The parakeets are inexorably expanding their empire

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A Bush Alarm: Urging U.S. to Shun Isolationism

WASHINGTON, March 12 – The president who made pre-emption and going it alone the watchwords of his first term is quietly turning in a new direction, warning at every opportunity of the dangers of turning the nation inward and isolationist, and making the case for international engagement on issues from national security to global economics.

President Bush’s cautions on the dangers of pulling back behind American borders – in trade and investment, in immigration and in his effort to make the spread of democracy the signature of his second term – first cropped up in his State of the Union address six weeks ago.

But it accelerated even before the Dubai ports deal was derailed by members of his own party, and before an unexpected uprising began among some neo-conservatives, who are now arguing that Iraq, while a noble effort, has turned into a failed mission that must be abandoned.

In interviews over the past week, Mr. Bush’s aides, insisting on anonymity, they say, because they do not want to worsen the fissures, say they fear that the new mood threatens to undermine the international agenda for the rest of Mr. Bush’s presidency.

“We’re seeing it in everything,” said one of Mr. Bush’s closest aides last week. “Iraq. The ferocity of an irrational argument over the ports. Guest workers. China and India.”

So starting on Monday, just a few days shy of the third anniversary of Mr. Bush’s order to topple Saddam Hussein, the president will begin an effort to explain his Iraq strategy anew in the changed environment of increased sectarian killings.

He acknowledged on Saturday that “many of our fellow citizens” are “now wondering if the entire mission is worth it.”

But rather than simply delve into the familiar talk about the need to root out terrorists abroad so they cannot strike Americans here, the White House plans to have Mr. Bush expand his discussion of the need for the United States to embrace a new role in the world, even if that means explaining the benefits of globalization to a nation that does not appear to be in a mood to hear that message.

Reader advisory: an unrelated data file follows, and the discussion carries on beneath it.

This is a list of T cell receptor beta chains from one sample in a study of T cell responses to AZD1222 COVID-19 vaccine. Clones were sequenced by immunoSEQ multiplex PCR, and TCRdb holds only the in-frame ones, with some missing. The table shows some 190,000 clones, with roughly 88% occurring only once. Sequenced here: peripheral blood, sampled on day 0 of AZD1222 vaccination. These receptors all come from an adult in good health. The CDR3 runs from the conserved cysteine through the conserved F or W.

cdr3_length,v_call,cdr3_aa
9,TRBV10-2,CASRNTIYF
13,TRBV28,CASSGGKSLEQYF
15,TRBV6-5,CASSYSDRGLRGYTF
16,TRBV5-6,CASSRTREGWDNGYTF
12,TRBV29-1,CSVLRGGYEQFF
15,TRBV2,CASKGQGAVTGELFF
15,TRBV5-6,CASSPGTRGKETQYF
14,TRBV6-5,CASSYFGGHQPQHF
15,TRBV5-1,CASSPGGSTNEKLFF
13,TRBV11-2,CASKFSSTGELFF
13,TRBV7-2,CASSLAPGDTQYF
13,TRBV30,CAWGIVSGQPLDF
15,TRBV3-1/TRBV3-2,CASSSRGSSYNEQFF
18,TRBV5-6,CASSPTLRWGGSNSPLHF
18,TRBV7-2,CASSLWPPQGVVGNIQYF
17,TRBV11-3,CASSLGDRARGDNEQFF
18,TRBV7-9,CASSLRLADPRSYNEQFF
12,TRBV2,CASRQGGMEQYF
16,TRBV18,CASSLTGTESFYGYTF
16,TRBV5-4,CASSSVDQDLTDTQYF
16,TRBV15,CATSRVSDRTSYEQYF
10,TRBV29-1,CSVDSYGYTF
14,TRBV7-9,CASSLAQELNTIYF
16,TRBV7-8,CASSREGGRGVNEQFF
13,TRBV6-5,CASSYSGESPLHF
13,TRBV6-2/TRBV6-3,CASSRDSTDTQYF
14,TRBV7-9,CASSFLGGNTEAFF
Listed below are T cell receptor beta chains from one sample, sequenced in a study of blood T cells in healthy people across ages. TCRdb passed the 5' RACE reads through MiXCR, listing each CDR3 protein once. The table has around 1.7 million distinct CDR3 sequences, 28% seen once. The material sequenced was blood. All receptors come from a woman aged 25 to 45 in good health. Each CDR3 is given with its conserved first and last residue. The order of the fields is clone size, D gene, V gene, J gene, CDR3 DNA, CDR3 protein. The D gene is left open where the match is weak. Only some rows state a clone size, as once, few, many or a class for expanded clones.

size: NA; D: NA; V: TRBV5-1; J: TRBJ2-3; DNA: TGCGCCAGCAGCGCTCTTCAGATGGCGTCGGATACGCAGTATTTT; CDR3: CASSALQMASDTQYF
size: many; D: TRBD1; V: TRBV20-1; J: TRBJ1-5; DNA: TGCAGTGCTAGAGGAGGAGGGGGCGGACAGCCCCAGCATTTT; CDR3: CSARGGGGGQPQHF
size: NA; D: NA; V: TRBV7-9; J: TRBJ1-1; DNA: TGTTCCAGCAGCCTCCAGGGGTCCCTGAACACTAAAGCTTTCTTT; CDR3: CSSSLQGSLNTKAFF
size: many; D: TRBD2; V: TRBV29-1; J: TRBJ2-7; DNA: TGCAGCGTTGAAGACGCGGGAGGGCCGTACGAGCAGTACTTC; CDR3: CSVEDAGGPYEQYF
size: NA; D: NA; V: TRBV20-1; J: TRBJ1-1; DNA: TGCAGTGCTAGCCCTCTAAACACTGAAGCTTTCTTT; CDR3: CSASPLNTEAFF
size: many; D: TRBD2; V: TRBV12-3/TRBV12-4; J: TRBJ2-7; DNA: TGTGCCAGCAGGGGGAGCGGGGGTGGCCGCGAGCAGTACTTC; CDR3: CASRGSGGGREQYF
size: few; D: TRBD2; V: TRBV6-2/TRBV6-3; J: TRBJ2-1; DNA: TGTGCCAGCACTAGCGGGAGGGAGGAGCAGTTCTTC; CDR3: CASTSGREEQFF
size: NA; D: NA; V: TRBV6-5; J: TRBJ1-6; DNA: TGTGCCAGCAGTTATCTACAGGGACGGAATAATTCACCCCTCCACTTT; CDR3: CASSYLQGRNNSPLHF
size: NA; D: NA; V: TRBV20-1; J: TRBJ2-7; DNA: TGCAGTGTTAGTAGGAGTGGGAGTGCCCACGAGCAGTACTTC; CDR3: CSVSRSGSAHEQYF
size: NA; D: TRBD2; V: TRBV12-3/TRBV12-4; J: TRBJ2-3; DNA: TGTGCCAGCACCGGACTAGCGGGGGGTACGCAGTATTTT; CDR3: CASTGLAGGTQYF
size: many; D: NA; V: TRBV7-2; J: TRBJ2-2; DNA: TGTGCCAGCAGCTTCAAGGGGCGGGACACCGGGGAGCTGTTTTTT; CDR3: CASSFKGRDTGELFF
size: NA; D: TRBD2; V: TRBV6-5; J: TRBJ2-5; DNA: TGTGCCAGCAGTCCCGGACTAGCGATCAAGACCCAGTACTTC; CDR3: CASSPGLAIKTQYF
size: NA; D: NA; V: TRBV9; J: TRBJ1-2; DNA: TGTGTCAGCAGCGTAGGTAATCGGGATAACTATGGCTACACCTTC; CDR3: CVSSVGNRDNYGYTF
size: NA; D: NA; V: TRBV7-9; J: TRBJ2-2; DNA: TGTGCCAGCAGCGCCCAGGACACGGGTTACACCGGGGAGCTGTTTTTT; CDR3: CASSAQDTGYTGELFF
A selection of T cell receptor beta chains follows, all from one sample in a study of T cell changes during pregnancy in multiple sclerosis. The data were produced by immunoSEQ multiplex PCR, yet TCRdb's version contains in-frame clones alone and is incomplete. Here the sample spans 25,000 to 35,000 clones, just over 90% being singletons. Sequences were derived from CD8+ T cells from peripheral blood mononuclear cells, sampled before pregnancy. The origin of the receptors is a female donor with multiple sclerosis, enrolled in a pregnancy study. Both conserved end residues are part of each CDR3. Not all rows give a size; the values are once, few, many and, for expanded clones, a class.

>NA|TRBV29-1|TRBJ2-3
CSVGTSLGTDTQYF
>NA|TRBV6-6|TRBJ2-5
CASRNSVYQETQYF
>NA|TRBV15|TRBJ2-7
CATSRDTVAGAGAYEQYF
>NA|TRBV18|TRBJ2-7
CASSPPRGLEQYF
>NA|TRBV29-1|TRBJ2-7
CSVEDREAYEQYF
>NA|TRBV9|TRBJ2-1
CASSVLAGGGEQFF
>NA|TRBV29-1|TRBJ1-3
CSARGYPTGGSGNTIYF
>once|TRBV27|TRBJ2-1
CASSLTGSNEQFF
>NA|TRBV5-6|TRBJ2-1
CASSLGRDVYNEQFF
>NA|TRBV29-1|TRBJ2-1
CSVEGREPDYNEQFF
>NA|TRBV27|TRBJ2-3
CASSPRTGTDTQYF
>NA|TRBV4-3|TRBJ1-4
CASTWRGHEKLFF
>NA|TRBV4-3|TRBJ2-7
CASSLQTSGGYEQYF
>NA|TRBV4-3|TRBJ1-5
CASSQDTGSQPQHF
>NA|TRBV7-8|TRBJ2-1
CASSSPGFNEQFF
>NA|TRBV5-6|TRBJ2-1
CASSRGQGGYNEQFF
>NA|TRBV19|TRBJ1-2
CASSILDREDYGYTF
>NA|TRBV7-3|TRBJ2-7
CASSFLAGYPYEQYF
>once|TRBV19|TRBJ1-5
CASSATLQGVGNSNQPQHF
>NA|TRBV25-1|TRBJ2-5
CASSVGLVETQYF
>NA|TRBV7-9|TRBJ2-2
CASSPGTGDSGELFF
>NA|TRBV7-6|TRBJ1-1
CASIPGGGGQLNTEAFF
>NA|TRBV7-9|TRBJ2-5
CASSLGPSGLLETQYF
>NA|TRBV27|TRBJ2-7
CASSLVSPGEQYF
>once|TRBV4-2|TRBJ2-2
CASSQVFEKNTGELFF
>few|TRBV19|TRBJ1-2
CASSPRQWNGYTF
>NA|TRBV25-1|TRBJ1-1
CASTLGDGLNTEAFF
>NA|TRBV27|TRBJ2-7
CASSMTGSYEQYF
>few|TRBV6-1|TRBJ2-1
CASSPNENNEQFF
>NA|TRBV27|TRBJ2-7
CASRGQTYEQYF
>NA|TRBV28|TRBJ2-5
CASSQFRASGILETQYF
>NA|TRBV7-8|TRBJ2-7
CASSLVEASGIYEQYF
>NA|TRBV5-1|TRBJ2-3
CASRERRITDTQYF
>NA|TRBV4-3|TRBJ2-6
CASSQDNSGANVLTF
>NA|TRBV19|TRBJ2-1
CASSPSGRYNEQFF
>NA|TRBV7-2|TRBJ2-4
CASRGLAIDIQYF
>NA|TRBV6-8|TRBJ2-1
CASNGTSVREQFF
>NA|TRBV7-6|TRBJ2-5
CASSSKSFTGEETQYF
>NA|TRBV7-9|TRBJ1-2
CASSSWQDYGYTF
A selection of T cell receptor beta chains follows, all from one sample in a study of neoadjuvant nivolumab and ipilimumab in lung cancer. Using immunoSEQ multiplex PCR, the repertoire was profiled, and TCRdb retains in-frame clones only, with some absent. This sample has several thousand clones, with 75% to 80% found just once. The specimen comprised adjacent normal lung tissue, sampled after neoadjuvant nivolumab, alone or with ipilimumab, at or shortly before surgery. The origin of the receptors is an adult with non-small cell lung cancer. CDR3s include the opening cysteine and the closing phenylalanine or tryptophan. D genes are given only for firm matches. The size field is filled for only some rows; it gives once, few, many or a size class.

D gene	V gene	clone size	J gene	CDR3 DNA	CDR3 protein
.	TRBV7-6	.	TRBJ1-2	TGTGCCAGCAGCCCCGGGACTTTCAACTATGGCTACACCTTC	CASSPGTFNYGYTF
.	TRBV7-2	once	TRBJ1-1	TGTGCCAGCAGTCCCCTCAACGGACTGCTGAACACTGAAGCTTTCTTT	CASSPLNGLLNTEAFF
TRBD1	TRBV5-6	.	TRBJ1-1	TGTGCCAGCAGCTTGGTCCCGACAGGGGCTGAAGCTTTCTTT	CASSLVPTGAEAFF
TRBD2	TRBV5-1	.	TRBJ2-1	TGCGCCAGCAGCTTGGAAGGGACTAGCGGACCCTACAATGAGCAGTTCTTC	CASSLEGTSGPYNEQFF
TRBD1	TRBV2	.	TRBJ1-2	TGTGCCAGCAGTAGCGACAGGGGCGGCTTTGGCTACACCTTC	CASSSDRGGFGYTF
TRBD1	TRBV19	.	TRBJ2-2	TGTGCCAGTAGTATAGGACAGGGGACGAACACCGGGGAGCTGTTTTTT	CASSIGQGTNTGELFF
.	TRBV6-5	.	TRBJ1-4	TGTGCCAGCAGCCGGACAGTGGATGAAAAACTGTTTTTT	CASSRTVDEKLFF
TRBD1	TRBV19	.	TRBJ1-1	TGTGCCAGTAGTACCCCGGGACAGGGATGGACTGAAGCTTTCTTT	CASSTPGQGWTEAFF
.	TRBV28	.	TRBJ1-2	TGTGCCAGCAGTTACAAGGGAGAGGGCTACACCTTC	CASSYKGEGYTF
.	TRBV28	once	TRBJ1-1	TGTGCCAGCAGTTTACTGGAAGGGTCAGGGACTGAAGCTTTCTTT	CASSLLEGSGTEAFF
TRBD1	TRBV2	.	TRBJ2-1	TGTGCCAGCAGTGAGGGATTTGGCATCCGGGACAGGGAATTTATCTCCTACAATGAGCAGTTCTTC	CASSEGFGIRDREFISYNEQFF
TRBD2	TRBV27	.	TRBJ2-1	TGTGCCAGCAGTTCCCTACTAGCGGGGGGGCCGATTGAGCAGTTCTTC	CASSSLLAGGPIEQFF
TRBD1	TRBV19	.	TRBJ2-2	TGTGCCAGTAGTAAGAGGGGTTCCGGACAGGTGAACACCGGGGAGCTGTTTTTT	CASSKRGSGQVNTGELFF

Its seems that since the first time around Bush pushed his agenda based on outright lies, partial truths, distortions and exaggerations, now Bush wants to which to another agenda buildt on what? The credibility he buildt up over the course of pushing his first agenda. Its beyond ironic that Bush or his aides would label those that don’t think our foreign policy should be based on a litany of untruths and messianic fantasies are isolationists. There is a difference between realism and isolationism. This administration’s record is one that has never really put any faith or effort into building on the apparatus of international institutions to solve problems. His supporters on right-wing blogs, radio, and TV remind us daily that only military and corporate entities are the legitimate forces to deal with the world. That world view actually leaves the conservative man/woman on the street out of the loop without any voice in America’s conduct in foreign affairs, but this is the first issue on which the right lacks rhyme or reason.
ABC’s write up of Sen. Russ Feingold’s call for Bush’s censure (Raw Story transcript). Frist doesn’t skip a beat resorting to the to criticize Bush is to help our enemies gambit.

Censure, essentially a public disapproval by the Senate as a whole, has only been applied to one president, Andrew Jackson, in a politically-charged move the Senate historian’s office describes as “unprecedented and never-repeated tactic.”

Frist called the censure attempt “political” and a “terrible, terrible signal” to enemies of the U.S. abroad. He assured Stephanopoulos that the resolution would never gain traction in the Republican-controlled Senate.

Frist is being more then hypocritical since he claimed to base his vote to impeach President Big Dog on “principle”, Sen. Frist’s closed-door impeachment statement

I sought throughout President Clinton’s trial to be true to my oath to do ‘impartial justice according to the Constitution and laws of the United States.’ When I raised my right hand and swore that oath on January 7, I accepted a solemn responsibility. I did not approach this trial with some preordained outcome in mind; I carefully listened during the five weeks of this trial to the evidence and the arguments, and sought to do justice.